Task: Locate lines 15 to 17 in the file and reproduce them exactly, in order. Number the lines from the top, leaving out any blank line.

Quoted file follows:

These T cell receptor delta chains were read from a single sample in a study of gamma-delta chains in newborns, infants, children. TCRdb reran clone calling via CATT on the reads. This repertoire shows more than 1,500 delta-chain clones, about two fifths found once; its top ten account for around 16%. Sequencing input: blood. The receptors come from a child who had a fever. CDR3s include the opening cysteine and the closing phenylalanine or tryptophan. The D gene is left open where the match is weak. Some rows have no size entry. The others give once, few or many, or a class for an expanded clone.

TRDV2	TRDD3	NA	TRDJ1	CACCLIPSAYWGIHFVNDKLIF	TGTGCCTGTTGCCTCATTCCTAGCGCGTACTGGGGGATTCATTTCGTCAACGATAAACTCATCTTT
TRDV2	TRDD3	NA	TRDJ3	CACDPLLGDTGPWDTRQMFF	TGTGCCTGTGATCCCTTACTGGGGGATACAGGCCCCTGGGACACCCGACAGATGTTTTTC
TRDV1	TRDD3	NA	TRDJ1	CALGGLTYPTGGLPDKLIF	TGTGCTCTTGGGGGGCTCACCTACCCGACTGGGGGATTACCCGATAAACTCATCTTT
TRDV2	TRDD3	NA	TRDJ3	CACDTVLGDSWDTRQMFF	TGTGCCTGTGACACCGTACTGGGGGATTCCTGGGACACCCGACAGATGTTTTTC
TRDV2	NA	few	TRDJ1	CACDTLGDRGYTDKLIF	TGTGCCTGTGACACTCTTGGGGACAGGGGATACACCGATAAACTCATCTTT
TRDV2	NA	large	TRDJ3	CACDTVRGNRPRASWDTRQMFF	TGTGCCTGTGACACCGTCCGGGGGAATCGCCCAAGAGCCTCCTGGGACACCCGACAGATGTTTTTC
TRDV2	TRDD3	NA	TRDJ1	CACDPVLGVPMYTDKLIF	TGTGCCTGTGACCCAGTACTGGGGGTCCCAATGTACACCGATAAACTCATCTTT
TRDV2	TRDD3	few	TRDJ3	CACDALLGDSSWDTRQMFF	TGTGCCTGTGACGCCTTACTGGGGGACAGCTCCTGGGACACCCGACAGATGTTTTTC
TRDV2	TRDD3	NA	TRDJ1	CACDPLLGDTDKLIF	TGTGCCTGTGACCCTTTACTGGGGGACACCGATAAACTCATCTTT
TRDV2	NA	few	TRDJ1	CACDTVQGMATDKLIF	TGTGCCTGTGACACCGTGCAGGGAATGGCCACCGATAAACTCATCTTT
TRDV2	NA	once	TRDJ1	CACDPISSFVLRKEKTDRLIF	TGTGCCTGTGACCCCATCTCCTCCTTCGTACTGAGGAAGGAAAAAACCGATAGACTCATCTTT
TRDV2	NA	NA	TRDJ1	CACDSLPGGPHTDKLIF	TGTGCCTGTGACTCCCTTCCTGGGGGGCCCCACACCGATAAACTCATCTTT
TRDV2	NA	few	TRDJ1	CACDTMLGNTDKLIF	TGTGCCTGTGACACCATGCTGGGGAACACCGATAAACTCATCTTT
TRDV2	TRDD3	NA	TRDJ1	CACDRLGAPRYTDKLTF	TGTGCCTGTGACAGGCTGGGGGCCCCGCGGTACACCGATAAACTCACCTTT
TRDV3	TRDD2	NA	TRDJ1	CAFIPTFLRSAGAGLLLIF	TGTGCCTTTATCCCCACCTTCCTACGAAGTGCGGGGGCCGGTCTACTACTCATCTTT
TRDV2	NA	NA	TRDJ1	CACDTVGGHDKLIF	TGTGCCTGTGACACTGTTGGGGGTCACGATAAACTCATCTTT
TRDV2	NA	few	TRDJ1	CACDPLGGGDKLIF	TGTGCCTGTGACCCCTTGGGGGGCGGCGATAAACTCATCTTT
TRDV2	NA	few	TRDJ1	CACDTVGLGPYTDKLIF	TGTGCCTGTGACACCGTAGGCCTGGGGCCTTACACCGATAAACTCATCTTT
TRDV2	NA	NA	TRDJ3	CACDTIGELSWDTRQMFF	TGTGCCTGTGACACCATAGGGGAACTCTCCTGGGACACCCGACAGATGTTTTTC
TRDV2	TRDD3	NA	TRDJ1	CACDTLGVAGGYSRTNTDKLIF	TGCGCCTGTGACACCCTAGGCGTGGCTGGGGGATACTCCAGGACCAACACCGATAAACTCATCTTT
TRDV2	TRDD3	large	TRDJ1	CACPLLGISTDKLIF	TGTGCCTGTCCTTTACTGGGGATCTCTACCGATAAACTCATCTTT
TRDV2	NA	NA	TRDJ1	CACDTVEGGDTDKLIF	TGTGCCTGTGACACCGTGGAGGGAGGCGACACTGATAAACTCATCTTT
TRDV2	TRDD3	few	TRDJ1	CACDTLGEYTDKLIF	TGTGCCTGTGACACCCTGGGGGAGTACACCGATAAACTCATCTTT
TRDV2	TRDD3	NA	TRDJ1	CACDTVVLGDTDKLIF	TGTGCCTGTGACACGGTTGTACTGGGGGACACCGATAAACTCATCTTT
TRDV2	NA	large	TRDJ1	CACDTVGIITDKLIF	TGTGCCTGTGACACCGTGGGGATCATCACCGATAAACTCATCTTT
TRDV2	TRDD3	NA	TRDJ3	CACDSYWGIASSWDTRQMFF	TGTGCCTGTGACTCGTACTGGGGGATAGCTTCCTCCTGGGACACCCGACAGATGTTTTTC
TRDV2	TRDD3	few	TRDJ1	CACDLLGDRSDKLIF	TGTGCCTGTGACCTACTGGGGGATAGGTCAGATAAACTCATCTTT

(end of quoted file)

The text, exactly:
TRDV2	TRDD3	NA	TRDJ1	CACDRLGAPRYTDKLTF	TGTGCCTGTGACAGGCTGGGGGCCCCGCGGTACACCGATAAACTCACCTTT
TRDV3	TRDD2	NA	TRDJ1	CAFIPTFLRSAGAGLLLIF	TGTGCCTTTATCCCCACCTTCCTACGAAGTGCGGGGGCCGGTCTACTACTCATCTTT
TRDV2	NA	NA	TRDJ1	CACDTVGGHDKLIF	TGTGCCTGTGACACTGTTGGGGGTCACGATAAACTCATCTTT